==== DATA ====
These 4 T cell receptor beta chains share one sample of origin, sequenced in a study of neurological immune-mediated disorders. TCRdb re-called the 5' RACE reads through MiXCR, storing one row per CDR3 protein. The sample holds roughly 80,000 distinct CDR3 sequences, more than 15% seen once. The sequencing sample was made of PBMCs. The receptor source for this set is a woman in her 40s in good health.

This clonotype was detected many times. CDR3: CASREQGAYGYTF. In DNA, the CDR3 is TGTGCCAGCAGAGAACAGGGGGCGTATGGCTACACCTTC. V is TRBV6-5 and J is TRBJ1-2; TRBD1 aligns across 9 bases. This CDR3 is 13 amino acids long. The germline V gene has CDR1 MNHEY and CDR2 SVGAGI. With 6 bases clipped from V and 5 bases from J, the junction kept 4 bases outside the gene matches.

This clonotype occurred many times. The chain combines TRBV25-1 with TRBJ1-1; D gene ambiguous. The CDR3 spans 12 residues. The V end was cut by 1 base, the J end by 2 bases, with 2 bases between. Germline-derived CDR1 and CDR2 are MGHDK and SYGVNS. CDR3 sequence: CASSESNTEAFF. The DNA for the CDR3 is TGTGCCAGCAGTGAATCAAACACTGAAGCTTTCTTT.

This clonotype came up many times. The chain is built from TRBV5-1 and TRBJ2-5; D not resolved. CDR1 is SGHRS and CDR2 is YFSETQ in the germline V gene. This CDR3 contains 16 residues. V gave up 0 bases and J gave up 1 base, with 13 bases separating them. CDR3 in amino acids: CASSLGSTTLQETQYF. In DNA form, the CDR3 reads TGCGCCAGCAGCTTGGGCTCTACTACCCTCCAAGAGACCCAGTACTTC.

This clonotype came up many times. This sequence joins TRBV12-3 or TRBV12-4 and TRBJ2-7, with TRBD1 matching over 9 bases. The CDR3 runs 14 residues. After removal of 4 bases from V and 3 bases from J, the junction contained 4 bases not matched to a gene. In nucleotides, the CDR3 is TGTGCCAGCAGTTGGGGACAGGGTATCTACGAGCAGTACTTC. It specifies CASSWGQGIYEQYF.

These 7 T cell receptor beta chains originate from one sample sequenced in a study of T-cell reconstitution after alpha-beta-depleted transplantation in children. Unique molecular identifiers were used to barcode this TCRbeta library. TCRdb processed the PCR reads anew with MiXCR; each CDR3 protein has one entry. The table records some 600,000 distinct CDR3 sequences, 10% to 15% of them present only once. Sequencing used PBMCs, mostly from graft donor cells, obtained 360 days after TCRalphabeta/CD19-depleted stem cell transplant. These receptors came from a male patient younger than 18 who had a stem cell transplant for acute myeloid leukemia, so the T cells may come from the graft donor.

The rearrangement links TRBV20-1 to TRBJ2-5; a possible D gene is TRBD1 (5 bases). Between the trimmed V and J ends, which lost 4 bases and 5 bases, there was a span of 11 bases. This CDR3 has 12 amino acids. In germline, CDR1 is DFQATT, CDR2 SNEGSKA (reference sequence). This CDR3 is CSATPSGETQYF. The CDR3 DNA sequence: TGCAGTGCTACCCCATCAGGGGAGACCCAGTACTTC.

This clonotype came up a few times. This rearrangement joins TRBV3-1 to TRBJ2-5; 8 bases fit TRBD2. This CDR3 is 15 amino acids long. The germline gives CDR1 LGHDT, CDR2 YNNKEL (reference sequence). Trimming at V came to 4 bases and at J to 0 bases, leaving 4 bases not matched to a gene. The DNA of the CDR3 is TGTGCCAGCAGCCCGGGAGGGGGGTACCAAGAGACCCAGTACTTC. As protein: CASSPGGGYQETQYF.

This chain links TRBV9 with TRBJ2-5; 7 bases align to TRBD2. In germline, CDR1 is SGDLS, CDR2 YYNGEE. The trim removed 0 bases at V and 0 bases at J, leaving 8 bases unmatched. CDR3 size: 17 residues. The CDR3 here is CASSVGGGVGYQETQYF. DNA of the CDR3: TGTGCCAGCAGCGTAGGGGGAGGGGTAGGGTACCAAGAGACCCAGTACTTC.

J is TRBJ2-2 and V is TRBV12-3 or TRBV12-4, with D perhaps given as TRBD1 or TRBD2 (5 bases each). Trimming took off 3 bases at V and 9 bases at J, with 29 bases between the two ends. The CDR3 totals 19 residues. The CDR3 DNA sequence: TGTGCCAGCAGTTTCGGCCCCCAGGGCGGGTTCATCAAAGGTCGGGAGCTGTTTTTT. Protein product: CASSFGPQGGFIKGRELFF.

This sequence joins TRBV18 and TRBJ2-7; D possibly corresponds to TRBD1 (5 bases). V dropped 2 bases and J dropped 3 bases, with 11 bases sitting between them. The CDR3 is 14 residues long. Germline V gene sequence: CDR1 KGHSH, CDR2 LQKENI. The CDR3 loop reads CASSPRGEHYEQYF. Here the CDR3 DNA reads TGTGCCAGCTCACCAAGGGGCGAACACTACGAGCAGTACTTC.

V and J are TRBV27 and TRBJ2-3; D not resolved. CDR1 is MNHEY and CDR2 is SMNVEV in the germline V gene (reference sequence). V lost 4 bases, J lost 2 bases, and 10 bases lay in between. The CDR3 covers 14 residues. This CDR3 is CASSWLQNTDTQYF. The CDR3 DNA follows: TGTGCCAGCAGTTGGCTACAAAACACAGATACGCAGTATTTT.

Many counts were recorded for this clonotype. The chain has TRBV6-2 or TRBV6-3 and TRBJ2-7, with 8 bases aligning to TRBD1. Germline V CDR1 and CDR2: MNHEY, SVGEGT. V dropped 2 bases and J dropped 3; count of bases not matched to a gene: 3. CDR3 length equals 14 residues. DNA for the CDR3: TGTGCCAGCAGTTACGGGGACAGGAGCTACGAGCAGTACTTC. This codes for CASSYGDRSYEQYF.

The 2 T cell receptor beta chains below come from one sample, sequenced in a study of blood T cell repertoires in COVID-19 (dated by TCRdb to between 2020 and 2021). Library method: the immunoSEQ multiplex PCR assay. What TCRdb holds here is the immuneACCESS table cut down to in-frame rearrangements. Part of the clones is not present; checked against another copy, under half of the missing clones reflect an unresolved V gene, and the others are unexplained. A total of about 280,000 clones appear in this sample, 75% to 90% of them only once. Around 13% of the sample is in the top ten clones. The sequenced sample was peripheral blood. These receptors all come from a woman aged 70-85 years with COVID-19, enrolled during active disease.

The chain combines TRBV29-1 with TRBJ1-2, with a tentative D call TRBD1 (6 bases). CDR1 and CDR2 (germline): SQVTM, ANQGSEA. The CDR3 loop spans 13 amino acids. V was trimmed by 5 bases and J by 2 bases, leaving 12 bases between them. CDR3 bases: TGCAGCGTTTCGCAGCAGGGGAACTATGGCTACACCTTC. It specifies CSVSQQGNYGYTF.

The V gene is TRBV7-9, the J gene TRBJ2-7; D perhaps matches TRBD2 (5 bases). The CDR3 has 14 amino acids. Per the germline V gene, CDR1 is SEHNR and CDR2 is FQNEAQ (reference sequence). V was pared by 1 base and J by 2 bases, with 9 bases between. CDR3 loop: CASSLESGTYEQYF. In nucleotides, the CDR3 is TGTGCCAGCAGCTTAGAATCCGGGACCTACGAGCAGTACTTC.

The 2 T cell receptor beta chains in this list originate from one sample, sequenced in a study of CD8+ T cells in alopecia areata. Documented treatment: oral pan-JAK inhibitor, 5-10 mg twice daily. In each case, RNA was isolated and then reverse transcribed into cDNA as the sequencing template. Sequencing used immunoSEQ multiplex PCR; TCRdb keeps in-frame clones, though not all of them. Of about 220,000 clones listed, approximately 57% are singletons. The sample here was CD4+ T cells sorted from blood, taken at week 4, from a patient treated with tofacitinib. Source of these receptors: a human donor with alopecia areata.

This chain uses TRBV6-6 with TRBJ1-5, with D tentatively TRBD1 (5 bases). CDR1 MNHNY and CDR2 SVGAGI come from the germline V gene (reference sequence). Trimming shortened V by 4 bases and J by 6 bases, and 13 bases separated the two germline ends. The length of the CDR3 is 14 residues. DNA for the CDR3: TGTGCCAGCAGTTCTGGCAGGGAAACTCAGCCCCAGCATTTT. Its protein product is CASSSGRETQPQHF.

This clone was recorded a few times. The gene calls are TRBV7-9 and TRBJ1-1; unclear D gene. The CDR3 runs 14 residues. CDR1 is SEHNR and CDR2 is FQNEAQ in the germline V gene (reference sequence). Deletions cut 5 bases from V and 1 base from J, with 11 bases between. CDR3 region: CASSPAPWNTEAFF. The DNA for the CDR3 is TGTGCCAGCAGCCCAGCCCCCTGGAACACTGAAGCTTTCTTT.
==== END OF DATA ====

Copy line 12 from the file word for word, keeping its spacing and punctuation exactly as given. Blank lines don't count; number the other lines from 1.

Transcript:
V and J are TRBV27 and TRBJ2-3; D not resolved. CDR1 is MNHEY and CDR2 is SMNVEV in the germline V gene (reference sequence). V lost 4 bases, J lost 2 bases, and 10 bases lay in between. The CDR3 covers 14 residues. This CDR3 is CASSWLQNTDTQYF. The CDR3 DNA follows: TGTGCCAGCAGTTGGCTACAAAACACAGATACGCAGTATTTT.